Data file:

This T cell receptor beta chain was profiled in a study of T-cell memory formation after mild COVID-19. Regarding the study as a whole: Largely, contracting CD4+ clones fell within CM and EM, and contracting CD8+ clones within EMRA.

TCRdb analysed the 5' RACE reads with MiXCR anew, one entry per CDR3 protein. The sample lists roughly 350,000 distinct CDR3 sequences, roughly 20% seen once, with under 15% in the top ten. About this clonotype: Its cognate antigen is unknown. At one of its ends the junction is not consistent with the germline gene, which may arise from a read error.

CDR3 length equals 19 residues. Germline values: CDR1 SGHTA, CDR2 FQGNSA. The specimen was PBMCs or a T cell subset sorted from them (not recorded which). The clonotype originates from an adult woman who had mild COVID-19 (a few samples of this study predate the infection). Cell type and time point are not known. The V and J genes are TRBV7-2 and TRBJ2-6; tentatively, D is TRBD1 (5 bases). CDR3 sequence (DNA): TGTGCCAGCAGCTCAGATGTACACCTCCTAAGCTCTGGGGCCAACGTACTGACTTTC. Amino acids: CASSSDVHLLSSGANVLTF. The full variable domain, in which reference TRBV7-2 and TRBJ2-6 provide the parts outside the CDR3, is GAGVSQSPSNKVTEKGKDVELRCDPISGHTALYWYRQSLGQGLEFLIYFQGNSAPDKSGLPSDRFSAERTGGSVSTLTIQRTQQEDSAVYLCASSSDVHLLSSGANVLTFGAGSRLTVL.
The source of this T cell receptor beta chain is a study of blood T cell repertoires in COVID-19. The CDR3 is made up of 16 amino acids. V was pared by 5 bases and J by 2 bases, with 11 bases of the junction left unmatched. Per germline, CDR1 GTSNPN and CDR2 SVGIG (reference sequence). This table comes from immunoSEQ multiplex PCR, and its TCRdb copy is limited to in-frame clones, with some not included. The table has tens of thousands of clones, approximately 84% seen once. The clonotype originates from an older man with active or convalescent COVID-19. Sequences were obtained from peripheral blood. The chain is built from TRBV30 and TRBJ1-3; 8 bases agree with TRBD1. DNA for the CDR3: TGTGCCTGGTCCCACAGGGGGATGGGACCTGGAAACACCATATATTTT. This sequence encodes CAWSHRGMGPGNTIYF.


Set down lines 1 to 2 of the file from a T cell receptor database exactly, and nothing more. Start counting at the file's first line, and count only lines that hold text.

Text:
This T cell receptor beta chain was profiled in a study of T-cell memory formation after mild COVID-19. Regarding the study as a whole: Largely, contracting CD4+ clones fell within CM and EM, and contracting CD8+ clones within EMRA.

TCRdb analysed the 5' RACE reads with MiXCR anew, one entry per CDR3 protein. The sample lists roughly 350,000 distinct CDR3 sequences, roughly 20% seen once, with under 15% in the top ten. About this clonotype: Its cognate antigen is unknown. At one of its ends the junction is not consistent with the germline gene, which may arise from a read error.